Heavy: An American Memoir
Back in 2013 Michelle Obama took her anti-childhood obesity campaign to Mississippi. She spoke at an elementary school not far from Jackson. At that time Mississippi had experienced a 13th percent drop in its child obesity rate. Years before this decline 11-year-old Kiese Laymon weighed 208 pounds.
In his book Heavy: An American Memoir, Laymon “undresses” the large young male black body. He writes with honesty entangled with sadness and shyness. Heavy is about addiction and coming of age. It’s also about a person who becomes a writer and teacher.
Laymon’s memoir consists of many conversational duets with his mother. She is a woman who believes in the importance of education. She is often physically abusive to the author while being trapped in her own painful relationship with a boyfriend. At times black parents succumb to beating their children in order to keep them out of harm’s way when they encounter the white world.
One cannot read Heavy without seeing the shadow of Richard Wright’s Black Boy covering the pages of Laymon’s memoir. Both authors are black boys trying to navigate a white world, seeking to understand the meaning and purpose of their flesh and bones. Laymon’s seeks answers in language. The reading of a short story by Toni Cade Bambara opens the door to black ways of expression. This contrasts with his mother’s constant correction of his speech and writing. For his mother who becomes a college professor obtaining an education is another way of being “heavy.”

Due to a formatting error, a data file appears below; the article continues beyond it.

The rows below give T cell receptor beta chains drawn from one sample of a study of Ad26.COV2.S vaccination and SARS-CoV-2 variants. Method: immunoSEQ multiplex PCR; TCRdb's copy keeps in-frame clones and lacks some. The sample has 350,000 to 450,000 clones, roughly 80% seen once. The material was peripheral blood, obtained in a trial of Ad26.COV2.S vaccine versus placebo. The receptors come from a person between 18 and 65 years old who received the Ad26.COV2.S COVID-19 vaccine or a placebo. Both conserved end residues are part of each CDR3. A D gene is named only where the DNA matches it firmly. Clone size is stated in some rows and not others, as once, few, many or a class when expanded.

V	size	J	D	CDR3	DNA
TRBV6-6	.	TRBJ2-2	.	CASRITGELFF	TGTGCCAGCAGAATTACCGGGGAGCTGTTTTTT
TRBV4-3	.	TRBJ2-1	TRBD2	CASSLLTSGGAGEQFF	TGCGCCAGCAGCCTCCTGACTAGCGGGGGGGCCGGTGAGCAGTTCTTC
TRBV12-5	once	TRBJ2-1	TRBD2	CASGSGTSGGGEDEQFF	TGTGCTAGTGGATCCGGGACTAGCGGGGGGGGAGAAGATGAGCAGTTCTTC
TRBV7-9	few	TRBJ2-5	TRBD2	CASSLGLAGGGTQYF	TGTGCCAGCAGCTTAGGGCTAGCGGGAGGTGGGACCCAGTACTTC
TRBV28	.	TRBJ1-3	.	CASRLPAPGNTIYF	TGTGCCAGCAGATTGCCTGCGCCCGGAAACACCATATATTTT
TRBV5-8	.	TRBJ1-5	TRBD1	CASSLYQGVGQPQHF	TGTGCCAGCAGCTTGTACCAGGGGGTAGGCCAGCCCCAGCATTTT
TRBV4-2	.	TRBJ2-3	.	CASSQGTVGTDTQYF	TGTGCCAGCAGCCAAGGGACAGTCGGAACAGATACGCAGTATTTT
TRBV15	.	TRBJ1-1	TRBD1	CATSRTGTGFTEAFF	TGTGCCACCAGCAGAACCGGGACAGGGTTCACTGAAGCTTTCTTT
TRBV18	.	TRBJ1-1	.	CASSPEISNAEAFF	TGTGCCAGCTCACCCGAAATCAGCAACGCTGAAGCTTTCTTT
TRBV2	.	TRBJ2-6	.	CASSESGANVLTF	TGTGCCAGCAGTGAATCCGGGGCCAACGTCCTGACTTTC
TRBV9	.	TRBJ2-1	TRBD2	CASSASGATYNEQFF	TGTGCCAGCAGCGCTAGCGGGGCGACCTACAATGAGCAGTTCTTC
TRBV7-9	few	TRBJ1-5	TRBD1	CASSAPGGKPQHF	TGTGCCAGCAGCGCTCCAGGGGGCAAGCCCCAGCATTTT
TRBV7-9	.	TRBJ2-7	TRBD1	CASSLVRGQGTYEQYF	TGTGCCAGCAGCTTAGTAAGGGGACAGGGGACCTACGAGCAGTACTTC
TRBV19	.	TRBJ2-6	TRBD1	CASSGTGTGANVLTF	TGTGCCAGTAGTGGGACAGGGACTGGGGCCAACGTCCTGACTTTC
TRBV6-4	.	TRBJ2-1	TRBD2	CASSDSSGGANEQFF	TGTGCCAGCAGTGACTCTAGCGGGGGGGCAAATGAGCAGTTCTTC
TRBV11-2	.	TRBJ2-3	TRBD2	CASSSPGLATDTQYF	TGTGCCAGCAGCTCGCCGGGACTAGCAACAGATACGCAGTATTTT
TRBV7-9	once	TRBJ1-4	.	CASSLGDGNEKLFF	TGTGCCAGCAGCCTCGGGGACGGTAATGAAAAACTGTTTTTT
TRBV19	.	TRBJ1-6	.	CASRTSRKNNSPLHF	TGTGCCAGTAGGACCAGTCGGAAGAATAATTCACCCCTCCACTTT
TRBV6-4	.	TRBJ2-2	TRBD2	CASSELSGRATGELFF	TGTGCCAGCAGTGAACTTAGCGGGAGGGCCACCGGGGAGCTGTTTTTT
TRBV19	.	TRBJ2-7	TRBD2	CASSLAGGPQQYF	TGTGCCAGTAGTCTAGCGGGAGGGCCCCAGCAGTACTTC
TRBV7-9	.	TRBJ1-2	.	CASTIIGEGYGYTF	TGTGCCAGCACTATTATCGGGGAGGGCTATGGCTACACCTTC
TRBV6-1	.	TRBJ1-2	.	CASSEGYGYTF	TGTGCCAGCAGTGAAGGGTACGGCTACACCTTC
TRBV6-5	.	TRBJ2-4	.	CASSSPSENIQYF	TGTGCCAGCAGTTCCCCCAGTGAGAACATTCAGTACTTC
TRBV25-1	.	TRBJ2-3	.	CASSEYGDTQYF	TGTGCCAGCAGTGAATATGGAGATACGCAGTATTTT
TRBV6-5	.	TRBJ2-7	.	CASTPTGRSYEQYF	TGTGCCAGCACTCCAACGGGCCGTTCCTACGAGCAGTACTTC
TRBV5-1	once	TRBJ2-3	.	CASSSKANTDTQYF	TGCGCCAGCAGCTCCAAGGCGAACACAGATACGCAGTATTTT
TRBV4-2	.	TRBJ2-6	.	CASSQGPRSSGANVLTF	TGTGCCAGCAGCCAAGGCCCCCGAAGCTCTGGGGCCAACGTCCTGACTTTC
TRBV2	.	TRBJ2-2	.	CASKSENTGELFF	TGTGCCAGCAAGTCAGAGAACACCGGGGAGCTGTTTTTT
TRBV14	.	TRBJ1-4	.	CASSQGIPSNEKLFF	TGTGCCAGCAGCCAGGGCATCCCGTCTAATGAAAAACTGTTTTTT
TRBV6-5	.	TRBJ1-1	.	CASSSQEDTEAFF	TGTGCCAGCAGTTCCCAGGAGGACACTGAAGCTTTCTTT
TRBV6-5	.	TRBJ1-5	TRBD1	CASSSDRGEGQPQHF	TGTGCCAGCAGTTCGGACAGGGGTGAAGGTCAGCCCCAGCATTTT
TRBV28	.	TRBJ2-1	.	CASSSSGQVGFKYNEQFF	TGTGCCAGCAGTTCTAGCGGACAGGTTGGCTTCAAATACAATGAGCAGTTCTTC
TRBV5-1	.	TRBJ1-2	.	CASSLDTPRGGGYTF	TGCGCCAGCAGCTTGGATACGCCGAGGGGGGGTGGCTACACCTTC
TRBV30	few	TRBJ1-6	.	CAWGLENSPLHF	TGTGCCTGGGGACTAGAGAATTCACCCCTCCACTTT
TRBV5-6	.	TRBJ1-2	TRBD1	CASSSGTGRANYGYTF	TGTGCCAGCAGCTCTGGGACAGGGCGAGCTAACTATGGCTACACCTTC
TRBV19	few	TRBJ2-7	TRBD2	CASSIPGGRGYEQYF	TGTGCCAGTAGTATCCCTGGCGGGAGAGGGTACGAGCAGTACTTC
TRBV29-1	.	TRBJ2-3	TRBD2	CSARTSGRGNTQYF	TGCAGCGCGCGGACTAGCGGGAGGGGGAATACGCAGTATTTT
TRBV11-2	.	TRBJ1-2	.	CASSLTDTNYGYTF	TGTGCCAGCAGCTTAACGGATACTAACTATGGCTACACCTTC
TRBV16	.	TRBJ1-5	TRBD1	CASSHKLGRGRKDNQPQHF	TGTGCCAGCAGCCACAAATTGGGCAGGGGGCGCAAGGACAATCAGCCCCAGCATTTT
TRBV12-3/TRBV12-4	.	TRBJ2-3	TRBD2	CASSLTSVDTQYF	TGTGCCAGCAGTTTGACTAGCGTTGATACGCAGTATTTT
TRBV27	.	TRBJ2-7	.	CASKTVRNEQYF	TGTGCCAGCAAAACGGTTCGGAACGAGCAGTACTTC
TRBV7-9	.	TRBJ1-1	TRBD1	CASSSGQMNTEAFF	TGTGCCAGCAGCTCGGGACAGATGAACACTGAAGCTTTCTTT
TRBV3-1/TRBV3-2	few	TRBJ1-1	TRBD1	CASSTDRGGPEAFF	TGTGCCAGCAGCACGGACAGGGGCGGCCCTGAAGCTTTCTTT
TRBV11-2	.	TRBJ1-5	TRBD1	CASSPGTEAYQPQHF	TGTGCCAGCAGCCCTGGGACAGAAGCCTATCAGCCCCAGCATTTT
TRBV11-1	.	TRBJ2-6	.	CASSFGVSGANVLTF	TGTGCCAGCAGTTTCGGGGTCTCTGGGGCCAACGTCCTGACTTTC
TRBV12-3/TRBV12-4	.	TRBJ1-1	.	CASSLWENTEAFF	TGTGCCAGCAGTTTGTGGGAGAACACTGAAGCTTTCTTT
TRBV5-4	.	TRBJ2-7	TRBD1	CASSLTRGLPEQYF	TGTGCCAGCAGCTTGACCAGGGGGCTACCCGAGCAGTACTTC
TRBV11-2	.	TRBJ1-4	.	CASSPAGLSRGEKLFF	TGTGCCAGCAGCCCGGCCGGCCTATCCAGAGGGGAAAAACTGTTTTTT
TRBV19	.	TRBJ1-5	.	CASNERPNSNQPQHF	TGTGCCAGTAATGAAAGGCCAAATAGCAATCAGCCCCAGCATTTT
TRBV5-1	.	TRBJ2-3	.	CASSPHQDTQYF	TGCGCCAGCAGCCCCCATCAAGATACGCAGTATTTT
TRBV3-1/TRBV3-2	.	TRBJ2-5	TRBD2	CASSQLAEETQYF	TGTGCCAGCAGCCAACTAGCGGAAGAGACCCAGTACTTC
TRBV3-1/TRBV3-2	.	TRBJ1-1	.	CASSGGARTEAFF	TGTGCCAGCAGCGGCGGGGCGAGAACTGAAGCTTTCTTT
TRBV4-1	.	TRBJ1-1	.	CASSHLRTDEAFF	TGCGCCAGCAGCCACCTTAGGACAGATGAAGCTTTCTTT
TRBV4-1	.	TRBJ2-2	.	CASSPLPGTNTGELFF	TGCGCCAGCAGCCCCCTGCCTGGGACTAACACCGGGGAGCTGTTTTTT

How Kiese Laymon views his changing body is at the center of his book. He hates his body. He has difficulty being accepted and fitting in. Who would want to touch him? Playing basketball, reading and writing brings degrees of comfort.
What makes Heavy an important memoir to read is how it avoids the hallelujah path of upward social mobility. There are “dragons” living inside Laymon and his mother. Their addiction to gambling is their downfall despite educational and professional achievements. How much their problems are linked to racism might be an interesting question to ponder. What is behind Laymon’s eating and gambling? What prevents a mother and son from being honest with one another?
Heavy is a memoir that could be companion book to Roxane Gay’s Hunger. One minor flaw in his storytelling however is the mentioning of numerous book titles as if they were snacks and sweets.
If there is a major moving moment of tenderness in Heavy it comes near the end of the memoir. Laymon is teaching at Vassar and gets a visit from his father who was not around to see him grow up. Laymon writes the way John Coltrane once played ballads:
“The truth was that when my father walked his five feet eight inches 250 pounds into my office he closed his eyes and said ‘I’m so proud of you, son’ I told him I had to meet with some students before we could leave so he sat outside my office on a bench. My father sat with nothing in his hands. No books. No magazines. No cell phone. He just looks up at the empty bookcases in the waiting area and wouldn’t stop smiling.”
After all the junk food consumed by Laymon throughout his memoir this passage says “tons” about the relationship between the bodies of black men; the heaviness of love between father and son. Laymon’s father is not missing from his memoir—even while he might have been missing from his life. Maybe this is why Laymon has written an American memoir and not another black one.